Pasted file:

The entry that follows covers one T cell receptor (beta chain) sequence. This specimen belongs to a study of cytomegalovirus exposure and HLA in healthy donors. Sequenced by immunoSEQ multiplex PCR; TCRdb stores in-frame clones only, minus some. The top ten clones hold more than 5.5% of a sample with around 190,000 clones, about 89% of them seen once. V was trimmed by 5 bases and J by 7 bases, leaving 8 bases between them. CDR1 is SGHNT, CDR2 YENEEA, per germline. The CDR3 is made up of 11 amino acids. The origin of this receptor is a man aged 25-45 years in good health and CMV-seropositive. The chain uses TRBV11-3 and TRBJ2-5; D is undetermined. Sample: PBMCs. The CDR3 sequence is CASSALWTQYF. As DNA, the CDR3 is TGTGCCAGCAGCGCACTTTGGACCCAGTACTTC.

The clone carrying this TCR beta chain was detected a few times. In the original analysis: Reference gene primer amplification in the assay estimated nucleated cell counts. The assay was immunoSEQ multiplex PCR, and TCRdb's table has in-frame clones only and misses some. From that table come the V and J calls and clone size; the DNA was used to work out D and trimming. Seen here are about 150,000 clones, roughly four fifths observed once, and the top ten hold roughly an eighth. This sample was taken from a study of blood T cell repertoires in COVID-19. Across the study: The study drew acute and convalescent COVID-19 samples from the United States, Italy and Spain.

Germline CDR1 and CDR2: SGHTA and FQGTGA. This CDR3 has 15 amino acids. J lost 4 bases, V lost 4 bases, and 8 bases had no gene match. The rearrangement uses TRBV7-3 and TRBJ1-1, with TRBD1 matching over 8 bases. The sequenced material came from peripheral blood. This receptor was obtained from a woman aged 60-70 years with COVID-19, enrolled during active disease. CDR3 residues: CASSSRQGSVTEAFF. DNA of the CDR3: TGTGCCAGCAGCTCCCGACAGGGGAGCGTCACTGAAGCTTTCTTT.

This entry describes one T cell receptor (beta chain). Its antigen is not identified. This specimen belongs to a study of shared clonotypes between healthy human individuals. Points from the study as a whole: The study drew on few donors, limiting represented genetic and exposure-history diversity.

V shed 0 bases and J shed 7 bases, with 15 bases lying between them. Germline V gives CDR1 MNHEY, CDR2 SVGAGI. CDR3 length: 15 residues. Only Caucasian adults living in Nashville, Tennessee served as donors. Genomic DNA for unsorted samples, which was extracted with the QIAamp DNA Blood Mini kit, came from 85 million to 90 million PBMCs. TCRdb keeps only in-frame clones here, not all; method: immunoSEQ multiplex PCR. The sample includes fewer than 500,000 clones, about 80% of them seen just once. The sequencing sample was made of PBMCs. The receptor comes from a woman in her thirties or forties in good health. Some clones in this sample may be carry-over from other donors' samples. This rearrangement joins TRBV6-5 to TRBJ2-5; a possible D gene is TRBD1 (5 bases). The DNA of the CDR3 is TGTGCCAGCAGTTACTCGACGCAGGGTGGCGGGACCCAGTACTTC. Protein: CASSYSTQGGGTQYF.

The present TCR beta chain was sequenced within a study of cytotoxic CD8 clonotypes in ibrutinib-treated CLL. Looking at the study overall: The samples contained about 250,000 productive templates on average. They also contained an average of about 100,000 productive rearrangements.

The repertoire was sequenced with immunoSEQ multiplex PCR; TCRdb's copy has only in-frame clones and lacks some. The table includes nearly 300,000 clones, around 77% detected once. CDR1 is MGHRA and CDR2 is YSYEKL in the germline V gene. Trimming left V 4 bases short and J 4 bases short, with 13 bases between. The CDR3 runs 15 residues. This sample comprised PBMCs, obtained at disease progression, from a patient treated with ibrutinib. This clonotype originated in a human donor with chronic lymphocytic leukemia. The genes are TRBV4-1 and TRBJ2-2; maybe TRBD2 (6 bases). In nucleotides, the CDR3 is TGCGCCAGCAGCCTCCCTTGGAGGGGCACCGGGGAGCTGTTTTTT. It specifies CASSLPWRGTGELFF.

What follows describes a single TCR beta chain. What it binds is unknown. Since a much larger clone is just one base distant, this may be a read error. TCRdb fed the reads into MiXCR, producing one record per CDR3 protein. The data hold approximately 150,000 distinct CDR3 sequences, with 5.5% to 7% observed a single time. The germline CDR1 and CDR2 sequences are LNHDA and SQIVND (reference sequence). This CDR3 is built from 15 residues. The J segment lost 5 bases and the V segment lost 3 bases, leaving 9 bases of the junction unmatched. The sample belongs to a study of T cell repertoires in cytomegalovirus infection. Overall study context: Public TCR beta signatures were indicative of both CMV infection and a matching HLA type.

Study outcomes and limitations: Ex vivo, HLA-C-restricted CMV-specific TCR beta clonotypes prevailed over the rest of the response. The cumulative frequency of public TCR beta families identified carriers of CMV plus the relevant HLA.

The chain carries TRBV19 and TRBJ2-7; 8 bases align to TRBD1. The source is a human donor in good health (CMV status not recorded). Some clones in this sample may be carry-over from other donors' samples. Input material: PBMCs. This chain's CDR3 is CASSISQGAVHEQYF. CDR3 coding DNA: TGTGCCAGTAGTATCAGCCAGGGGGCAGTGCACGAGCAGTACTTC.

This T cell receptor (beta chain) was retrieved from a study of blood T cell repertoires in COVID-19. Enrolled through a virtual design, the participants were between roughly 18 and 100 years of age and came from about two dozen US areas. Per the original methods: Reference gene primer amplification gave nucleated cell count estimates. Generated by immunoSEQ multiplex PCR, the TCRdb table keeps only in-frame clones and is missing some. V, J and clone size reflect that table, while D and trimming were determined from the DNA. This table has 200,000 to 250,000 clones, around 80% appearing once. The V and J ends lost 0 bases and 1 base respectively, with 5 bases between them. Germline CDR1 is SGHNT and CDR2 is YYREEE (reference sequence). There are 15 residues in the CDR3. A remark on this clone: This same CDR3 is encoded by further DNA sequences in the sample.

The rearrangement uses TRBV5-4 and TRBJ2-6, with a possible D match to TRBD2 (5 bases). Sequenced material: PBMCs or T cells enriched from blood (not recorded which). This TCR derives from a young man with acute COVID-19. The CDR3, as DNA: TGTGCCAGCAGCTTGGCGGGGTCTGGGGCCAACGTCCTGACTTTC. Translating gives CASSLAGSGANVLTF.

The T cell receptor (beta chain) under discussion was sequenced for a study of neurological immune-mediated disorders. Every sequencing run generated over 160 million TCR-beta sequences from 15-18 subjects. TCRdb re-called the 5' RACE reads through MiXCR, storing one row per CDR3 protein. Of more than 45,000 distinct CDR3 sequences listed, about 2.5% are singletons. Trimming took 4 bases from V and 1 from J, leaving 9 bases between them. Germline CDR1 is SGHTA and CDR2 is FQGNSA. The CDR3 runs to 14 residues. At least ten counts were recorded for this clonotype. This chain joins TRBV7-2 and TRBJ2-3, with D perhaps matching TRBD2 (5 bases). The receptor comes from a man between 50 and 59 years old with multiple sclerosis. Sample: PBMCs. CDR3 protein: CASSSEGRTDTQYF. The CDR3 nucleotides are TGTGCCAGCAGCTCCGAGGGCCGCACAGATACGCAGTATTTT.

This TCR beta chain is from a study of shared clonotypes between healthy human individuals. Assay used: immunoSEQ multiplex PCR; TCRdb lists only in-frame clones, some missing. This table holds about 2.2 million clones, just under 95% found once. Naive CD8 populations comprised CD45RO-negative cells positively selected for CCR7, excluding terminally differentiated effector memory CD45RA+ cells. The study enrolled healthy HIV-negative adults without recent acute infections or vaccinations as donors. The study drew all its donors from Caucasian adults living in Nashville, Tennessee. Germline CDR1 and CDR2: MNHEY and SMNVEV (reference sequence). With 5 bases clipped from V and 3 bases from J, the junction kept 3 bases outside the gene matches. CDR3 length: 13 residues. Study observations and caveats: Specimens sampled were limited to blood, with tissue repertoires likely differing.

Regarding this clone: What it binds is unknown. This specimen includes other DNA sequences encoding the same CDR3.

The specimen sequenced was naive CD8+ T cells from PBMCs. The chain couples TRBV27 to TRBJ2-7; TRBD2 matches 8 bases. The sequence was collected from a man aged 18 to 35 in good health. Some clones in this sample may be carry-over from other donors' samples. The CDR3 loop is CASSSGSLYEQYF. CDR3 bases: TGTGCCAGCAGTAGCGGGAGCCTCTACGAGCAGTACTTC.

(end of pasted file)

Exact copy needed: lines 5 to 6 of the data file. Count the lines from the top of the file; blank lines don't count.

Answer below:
V shed 0 bases and J shed 7 bases, with 15 bases lying between them. Germline V gives CDR1 MNHEY, CDR2 SVGAGI. CDR3 length: 15 residues. Only Caucasian adults living in Nashville, Tennessee served as donors. Genomic DNA for unsorted samples, which was extracted with the QIAamp DNA Blood Mini kit, came from 85 million to 90 million PBMCs. TCRdb keeps only in-frame clones here, not all; method: immunoSEQ multiplex PCR. The sample includes fewer than 500,000 clones, about 80% of them seen just once. The sequencing sample was made of PBMCs. The receptor comes from a woman in her thirties or forties in good health. Some clones in this sample may be carry-over from other donors' samples. This rearrangement joins TRBV6-5 to TRBJ2-5; a possible D gene is TRBD1 (5 bases). The DNA of the CDR3 is TGTGCCAGCAGTTACTCGACGCAGGGTGGCGGGACCCAGTACTTC. Protein: CASSYSTQGGGTQYF.

The present TCR beta chain was sequenced within a study of cytotoxic CD8 clonotypes in ibrutinib-treated CLL. Looking at the study overall: The samples contained about 250,000 productive templates on average. They also contained an average of about 100,000 productive rearrangements.